Calitics At Netroots Nation 2009


We often engage in the day-to-day combat of intracacies of the budget or campaign news here at Calitics.  But we should never lose sight of the long-term questions.  Is California governable?  Does the erecting of procedural barriers to sensible governance in this state prefigure a political crisis for the rest of the nation?  Can we build a movement for reforming this broken system and produce a model that allows majorities in the legislature to reflect the intended will of their constituents?  

I’m pleased to announce that I have put together a great panel that will tackle all of these questions at the blogosphere’s signature event, Netroots Nation 2009 in Pittsburgh, Pennsylvania, from August 13-15.  On Saturday, August 15, at 3:00pm, we will discuss the California budget mess and its implications for the nation at large in a panel entitled California: How Process Creates Crisis.

California is the nation’s largest state, and is often seen as a bellweather for economic and social change. However, the peculiar dynamic of state government institutions has threatened that role, as the state has slipped into an almost perpetual crisis mode. Despite an overwhelming majority of progressive lawmakers in the state legislature, the two-thirds rule for passing a budget and tax increases, among other issues, handcuffs them and empowers a radical conservative minority. Thirty years of short-term fixes and failed leadership have only exacerbated the problem and put the state-and the nation-in real danger. As Paul Krugman recently said, “Years of neglect, followed by economic disaster-and with all reasonable responses blocked by a fanatical, irrational minority … This could be America next.” In this session, we will look at the reasons for California’s budget tangle, the larger implications for the progressive movement at large, and what some organizations are doing to change these outdated rules and take back state government for the people.

In addition to myself, the panel will feature Robert Cruickshank of Calitics and the Courage Campaign; Jean Ross of the California Budget Project; and Kai Stinchcombe, a candidate for State Assembly in AD-21 in 2010.  There may be an additional special guest, which I will reveal later.

If you have not registered for Netroots Nation, you can do so at their website.  If you have, please join us for a wide-ranging discussion on California, a kind of 75-minute blog post on the challenges ahead.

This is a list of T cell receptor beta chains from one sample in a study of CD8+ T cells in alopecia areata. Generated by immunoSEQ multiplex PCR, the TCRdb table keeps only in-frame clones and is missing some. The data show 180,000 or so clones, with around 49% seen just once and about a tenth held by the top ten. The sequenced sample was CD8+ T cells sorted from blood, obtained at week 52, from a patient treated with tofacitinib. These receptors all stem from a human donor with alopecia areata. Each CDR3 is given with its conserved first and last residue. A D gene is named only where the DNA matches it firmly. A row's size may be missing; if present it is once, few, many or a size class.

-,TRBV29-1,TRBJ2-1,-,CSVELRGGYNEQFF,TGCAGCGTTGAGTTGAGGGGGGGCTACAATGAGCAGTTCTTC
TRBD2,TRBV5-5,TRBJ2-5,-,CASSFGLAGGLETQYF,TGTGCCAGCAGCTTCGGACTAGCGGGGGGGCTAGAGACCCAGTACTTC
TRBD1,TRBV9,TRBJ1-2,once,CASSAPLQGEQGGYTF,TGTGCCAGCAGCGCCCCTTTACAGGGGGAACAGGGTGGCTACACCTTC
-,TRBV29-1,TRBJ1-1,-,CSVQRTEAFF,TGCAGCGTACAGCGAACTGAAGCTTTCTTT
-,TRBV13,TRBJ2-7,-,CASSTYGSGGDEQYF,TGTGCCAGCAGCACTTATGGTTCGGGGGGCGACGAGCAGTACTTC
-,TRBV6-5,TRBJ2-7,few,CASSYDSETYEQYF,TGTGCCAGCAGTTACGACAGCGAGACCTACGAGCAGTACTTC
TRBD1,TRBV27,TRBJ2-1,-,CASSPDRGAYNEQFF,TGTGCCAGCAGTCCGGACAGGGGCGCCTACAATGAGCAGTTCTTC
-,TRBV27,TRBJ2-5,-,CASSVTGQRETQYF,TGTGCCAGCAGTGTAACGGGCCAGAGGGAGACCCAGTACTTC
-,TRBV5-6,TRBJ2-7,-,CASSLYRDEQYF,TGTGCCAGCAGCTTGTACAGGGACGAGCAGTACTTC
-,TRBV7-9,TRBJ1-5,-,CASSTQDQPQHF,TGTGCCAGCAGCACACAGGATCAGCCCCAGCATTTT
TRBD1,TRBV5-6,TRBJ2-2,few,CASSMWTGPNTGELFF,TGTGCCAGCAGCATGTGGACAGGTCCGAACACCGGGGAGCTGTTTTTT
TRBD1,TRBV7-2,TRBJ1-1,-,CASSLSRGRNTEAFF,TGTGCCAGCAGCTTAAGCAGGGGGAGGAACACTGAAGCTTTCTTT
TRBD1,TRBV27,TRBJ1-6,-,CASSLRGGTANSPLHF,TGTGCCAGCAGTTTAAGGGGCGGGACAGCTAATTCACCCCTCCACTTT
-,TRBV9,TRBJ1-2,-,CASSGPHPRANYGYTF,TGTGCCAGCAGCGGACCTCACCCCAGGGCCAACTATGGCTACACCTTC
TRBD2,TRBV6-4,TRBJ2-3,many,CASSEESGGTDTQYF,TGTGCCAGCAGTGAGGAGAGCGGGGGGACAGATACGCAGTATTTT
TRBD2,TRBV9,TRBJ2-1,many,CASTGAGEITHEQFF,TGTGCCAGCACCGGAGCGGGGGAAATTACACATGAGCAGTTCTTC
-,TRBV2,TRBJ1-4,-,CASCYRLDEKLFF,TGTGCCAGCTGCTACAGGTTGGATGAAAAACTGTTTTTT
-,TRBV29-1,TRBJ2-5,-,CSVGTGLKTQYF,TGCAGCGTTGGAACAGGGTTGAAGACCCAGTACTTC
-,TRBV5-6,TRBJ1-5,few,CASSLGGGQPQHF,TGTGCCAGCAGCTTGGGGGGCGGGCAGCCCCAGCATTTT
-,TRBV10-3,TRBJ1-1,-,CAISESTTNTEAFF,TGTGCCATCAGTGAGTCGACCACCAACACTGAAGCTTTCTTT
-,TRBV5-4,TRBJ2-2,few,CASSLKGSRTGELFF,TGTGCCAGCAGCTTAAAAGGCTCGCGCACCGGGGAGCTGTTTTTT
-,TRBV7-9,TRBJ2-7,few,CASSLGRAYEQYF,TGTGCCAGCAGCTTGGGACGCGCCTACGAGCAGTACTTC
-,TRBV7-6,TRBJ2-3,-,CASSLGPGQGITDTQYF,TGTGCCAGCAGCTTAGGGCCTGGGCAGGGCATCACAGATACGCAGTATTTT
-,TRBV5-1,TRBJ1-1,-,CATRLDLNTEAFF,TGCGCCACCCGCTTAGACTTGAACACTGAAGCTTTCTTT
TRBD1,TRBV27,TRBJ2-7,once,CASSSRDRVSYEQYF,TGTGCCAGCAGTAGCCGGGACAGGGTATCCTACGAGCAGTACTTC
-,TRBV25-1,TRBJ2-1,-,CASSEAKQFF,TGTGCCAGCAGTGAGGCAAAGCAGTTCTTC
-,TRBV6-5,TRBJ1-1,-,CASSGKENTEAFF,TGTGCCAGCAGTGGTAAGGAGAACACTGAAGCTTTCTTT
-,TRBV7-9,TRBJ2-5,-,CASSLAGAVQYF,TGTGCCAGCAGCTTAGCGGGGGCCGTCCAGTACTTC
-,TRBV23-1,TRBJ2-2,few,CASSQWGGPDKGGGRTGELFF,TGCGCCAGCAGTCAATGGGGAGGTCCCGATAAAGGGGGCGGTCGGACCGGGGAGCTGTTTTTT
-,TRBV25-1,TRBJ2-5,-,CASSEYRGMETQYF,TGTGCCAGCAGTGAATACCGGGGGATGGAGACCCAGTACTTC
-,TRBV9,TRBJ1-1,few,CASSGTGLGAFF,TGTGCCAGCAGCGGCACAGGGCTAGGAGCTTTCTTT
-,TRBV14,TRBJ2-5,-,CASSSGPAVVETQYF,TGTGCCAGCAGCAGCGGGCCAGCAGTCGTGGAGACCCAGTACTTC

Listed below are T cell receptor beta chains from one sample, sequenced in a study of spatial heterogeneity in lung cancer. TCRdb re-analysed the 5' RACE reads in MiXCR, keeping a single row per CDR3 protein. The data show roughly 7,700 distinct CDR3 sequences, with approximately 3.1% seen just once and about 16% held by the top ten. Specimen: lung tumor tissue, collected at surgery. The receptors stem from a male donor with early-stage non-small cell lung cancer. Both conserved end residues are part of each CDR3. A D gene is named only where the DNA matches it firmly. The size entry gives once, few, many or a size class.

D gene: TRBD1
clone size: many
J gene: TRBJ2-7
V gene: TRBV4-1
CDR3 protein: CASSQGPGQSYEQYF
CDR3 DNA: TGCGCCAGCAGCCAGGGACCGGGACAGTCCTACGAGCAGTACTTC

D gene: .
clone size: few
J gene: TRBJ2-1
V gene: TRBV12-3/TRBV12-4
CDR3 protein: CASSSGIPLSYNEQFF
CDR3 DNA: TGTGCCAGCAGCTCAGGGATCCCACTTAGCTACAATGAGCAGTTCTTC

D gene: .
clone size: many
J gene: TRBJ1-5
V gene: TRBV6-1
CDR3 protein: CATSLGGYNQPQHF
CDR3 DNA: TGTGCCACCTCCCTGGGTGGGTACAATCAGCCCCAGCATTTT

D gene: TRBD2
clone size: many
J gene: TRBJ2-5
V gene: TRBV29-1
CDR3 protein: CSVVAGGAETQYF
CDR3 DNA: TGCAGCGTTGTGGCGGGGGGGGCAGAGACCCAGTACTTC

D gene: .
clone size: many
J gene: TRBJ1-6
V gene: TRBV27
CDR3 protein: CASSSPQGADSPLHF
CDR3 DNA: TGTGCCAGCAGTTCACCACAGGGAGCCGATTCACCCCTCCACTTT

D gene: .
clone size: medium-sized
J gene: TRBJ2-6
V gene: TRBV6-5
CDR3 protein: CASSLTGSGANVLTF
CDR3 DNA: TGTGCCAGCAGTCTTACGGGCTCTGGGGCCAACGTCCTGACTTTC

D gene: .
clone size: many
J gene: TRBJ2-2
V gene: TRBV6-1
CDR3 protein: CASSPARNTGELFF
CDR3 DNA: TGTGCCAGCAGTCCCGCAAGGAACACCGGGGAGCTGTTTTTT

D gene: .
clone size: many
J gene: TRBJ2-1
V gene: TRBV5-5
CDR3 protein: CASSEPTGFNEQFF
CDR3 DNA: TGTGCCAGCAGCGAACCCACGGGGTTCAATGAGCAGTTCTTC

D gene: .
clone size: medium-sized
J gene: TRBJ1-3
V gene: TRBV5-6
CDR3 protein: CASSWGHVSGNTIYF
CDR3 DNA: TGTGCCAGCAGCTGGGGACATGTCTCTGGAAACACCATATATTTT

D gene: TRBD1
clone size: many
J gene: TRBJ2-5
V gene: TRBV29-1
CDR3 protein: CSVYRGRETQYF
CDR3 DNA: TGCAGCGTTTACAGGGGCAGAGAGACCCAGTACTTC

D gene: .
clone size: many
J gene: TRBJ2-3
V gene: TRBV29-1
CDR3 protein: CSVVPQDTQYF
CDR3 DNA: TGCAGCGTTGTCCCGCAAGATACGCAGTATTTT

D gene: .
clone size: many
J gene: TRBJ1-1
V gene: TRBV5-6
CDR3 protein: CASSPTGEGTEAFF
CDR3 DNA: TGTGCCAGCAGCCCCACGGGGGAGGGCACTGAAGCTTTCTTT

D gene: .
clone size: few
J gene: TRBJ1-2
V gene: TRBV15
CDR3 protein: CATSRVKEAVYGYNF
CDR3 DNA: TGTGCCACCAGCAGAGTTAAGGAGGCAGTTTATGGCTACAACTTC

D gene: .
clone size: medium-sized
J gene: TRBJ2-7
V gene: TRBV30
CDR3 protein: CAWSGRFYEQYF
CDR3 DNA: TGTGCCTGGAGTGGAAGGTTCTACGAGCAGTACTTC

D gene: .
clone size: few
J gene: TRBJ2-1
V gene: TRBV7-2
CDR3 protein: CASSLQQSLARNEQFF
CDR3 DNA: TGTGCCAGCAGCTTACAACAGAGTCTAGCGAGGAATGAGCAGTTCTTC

7 thoughts on “Calitics At Netroots Nation 2009”

  1. On Friday at 10:30 a.m., yours truly will be on a panel about “Local Blogs: Covering City and County Government and Empowering Activism.”  I will be joined by bloggers from Chicago, New Orleans, Philadelphia and Maryland — so it should be a fascinating discussion.  I had requested that this panel not be scheduled at the same time as the California panel, so people can attend both.

    On Thursday at 9:00 a.m., Todd Beeton will moderate a panel on “Our First Fight: How the Netroots Survived the Presidential Primary.”  I think a lot of us will find that fascinating, and it should be lively.

    On Friday at 3:30 p.m., David Atkins is moderating a panel on “Turning Red Districts Blue: Organizing for Change,” where I believe Darcy Burner and Tom Perriello will both be speaking.

    It’s great all four panels are happening at a different time.  Netroots Nation is gonna be a blast!!  Can’t wait to see you all there!!

  2. As a moderate, with libertarian tendencies, which puts me out of both parties, i never get the idea of saying that the people who passes prop 13 are “fanatics”  it was a majority vote.  

    I believe that government spending is way too high, and that the taxes proposed by the legislature are ineffective and regressive.  Do i say that they are fanatics?  No, just wrong.

    What amazes me about california progressives is the regressive taxes they have imposed.  I would think that it makes more sense to lessen the welfare state than regressively tax.  The other option, to impose a progressive rate schedule in california, is not workable, as there is not enough money to tax from the rich in california without driving them away or having more of them create delaware tax deferral trusts.  

    So, i do not think i am any more fanatic than the progressives.  they seek to regressively tax the state, i seek to cut the budget all over.  

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